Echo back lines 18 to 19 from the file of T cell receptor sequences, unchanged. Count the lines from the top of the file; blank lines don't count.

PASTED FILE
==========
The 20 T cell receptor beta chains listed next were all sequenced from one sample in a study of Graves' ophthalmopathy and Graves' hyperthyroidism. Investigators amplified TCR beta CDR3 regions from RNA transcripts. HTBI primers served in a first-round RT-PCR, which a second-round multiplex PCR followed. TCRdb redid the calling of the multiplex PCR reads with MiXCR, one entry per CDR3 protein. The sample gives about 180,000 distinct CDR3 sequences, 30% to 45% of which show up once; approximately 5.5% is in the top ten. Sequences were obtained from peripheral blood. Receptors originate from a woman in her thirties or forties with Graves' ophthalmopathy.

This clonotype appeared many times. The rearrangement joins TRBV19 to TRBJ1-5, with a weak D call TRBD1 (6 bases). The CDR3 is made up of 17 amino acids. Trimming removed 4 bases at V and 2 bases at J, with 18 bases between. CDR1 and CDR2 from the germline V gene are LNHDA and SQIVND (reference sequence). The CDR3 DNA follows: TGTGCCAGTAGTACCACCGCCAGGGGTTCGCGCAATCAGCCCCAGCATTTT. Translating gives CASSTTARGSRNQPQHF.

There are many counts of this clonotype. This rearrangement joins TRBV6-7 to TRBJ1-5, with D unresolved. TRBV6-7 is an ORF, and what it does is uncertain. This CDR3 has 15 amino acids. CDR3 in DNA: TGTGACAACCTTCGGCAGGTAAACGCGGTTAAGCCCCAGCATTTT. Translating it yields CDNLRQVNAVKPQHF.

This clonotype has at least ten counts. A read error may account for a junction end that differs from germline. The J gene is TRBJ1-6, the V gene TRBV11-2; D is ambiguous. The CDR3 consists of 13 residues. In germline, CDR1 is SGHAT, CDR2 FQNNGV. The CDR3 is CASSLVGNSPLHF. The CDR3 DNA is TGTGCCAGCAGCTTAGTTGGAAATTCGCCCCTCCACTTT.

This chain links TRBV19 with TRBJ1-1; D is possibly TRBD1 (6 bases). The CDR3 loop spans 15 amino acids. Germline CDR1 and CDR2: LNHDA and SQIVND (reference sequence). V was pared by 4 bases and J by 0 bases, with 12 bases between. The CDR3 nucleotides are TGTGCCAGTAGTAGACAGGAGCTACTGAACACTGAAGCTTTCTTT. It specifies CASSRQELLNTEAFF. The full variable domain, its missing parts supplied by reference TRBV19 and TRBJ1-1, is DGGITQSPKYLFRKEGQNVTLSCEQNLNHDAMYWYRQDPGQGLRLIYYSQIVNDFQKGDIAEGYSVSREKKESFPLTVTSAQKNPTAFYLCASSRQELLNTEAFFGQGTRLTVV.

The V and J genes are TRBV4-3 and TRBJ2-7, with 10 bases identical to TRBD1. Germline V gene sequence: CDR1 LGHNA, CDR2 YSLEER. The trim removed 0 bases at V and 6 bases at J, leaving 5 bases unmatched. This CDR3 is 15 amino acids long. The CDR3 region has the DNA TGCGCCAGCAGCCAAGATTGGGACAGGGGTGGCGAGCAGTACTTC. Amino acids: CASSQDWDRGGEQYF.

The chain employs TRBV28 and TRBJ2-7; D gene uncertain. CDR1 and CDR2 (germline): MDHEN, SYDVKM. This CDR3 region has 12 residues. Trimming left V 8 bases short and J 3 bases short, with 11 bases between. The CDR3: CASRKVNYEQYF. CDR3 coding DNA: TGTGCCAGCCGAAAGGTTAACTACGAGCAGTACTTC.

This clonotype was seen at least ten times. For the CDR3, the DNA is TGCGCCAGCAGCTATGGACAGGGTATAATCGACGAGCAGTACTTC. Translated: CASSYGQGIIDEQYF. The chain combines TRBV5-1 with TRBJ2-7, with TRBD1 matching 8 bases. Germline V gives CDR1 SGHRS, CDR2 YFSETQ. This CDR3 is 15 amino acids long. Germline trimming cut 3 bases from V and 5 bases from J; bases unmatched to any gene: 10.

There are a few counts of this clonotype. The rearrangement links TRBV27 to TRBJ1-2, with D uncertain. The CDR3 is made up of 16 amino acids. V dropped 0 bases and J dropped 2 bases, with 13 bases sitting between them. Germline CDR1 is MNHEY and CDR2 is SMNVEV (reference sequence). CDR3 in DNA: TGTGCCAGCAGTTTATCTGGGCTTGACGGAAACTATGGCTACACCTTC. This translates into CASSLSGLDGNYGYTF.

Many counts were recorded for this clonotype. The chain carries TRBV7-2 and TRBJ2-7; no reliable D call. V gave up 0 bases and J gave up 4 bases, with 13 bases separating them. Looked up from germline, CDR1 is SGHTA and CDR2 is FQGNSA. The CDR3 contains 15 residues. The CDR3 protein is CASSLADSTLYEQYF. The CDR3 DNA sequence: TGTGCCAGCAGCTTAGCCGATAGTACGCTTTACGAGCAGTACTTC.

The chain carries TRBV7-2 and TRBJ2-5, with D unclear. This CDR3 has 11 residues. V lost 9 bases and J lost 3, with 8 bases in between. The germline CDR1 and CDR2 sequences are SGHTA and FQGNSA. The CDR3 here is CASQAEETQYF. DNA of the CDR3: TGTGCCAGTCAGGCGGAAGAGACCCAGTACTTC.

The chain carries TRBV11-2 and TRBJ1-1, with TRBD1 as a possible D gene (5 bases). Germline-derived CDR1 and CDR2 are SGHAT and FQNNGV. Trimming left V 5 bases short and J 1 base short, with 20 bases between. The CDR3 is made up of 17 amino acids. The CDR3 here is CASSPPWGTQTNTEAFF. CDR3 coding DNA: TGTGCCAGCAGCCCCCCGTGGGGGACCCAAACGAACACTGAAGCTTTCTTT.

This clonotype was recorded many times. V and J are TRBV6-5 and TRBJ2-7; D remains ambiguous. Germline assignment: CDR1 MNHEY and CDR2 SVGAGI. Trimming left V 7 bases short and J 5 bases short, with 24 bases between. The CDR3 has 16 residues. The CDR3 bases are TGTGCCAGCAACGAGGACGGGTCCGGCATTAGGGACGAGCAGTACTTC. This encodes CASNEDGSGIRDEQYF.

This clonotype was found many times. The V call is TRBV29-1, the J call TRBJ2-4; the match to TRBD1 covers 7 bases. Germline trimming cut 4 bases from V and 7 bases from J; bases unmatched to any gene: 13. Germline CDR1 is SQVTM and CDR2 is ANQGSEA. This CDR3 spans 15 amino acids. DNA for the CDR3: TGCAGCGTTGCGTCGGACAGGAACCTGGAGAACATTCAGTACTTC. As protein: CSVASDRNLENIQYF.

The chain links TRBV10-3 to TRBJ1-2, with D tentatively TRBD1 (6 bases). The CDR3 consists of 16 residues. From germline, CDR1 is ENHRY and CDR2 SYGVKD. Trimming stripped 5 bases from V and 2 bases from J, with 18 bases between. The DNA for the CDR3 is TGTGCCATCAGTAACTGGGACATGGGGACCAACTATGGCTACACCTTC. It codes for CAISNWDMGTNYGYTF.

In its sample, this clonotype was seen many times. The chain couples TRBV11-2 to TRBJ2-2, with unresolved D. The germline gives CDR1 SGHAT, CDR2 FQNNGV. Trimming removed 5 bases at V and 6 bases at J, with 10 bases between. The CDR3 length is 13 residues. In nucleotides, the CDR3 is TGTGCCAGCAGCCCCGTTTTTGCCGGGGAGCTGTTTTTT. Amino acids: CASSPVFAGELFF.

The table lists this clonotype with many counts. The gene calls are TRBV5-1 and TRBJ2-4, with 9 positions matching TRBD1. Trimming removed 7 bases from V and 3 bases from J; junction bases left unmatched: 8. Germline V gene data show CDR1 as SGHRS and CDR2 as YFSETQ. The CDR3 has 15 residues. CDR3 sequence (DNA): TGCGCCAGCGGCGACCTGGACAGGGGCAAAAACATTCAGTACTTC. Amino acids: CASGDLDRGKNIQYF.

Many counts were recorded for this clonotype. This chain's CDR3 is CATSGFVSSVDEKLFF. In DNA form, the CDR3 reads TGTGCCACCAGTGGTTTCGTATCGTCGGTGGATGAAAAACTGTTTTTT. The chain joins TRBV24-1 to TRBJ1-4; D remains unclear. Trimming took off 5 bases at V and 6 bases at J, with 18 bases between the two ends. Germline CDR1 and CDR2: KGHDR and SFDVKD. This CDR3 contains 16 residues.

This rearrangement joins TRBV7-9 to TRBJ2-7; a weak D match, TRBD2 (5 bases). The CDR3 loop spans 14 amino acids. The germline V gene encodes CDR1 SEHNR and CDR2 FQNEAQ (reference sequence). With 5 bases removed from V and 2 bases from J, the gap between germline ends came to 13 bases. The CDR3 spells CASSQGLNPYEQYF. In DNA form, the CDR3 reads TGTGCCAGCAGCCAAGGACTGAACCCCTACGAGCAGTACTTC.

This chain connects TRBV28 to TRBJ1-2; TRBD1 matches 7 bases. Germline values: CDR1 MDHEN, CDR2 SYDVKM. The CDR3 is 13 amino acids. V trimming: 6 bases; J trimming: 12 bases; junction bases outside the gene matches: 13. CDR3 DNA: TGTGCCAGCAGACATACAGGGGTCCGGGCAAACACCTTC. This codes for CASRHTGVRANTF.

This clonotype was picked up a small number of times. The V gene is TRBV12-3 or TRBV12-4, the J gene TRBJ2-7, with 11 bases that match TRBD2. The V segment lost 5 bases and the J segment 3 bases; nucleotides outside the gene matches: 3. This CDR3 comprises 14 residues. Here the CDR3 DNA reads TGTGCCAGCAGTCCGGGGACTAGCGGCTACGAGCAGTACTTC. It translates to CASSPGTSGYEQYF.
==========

Many counts were recorded for this clonotype. This chain's CDR3 is CATSGFVSSVDEKLFF. In DNA form, the CDR3 reads TGTGCCACCAGTGGTTTCGTATCGTCGGTGGATGAAAAACTGTTTTTT. The chain joins TRBV24-1 to TRBJ1-4; D remains unclear. Trimming took off 5 bases at V and 6 bases at J, with 18 bases between the two ends. Germline CDR1 and CDR2: KGHDR and SFDVKD. This CDR3 contains 16 residues.

This rearrangement joins TRBV7-9 to TRBJ2-7; a weak D match, TRBD2 (5 bases). The CDR3 loop spans 14 amino acids. The germline V gene encodes CDR1 SEHNR and CDR2 FQNEAQ (reference sequence). With 5 bases removed from V and 2 bases from J, the gap between germline ends came to 13 bases. The CDR3 spells CASSQGLNPYEQYF. In DNA form, the CDR3 reads TGTGCCAGCAGCCAAGGACTGAACCCCTACGAGCAGTACTTC.